| Results|| |
Readability analyses were performed for 25 web pages (out of 50 web pages: 5 search terms + 10 results) which were obtained after removing duplicates and applying inclusion and exclusion criteria. The minimum RGL of hearing-related web pages published in Hindi obtained by RH1 was 3.03, and by RH2, it was 3.12. The maximum RGL by RH1 was 11.40 and by RH2 was 5.74. Descriptive statistics obtained from RH1 and RH2, and the mean RGL of the web pages are illustrated in [Figure 1]. The data did not meet the assumption of normality; therefore, nonparametric statistics were used to test the study hypotheses [Figure 1].
|Figure 1: Box plot of reading grade level of Hindi web pages. The boxes represent the middle 50% of the reading grade levels, the vertical line represents the median reading grade level and the whiskers represent the minimum and maximum reading grade levels. RH1 = Readability Hindi 1 and RH2 = Readability Hindi 2|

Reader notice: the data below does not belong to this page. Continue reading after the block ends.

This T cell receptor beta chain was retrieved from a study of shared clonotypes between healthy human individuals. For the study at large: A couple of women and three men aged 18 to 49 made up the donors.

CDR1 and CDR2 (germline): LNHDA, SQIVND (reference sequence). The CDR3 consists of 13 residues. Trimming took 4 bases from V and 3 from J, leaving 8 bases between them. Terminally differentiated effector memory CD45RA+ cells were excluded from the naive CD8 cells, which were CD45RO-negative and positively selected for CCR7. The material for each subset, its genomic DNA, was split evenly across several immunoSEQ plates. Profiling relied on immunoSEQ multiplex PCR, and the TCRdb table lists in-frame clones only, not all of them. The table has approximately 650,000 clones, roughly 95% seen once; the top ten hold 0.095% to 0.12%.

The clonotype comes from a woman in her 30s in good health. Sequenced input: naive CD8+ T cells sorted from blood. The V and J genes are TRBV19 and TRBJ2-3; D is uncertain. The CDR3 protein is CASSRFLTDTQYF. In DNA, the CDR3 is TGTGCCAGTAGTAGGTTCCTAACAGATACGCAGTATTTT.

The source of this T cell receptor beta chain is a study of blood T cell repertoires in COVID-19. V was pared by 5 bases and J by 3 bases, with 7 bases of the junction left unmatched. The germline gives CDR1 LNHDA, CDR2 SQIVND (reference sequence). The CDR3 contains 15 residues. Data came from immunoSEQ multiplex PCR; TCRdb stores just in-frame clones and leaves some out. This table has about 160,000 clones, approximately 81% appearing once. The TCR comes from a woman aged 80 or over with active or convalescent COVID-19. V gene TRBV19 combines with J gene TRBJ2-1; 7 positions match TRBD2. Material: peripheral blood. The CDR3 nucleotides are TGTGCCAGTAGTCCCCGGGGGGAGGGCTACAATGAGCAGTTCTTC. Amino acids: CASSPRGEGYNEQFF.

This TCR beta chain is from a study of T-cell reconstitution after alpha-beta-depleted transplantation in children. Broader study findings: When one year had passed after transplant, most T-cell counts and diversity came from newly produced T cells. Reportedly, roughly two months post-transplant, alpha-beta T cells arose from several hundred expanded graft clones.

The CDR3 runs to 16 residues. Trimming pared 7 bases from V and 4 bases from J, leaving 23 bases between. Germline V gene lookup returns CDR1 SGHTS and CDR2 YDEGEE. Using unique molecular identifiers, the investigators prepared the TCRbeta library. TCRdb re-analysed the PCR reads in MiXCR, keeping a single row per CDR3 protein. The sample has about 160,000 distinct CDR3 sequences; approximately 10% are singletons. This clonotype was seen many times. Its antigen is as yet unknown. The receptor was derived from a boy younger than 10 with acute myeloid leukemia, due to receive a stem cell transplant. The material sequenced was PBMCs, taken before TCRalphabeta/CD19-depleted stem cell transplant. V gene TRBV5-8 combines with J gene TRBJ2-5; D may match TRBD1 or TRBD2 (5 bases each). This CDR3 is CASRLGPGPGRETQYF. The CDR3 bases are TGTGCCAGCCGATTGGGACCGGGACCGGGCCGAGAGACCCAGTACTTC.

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It was hypothesized that the mean RGL of hearing-related web pages published in Hindi is significantly different from 6. A one-sample Kolmogorov–Smirnov test showed that the mean RGL of hearing-related web pages published in Hindi is 5.33, which is not significantly different from the recommended value of 6 (P = 0.200).
A Wilcoxon signed-rank test showed that the mean RGL calculated by RH1 was significantly higher than the mean RGL calculated by RH2 (Z = −4.157, P < 0.001). Spearman's rho (rs) revealed that there was a significant and positive correlation between the RGL values calculated by RH1 and RH2 (rs= 0.954, P < 0.001).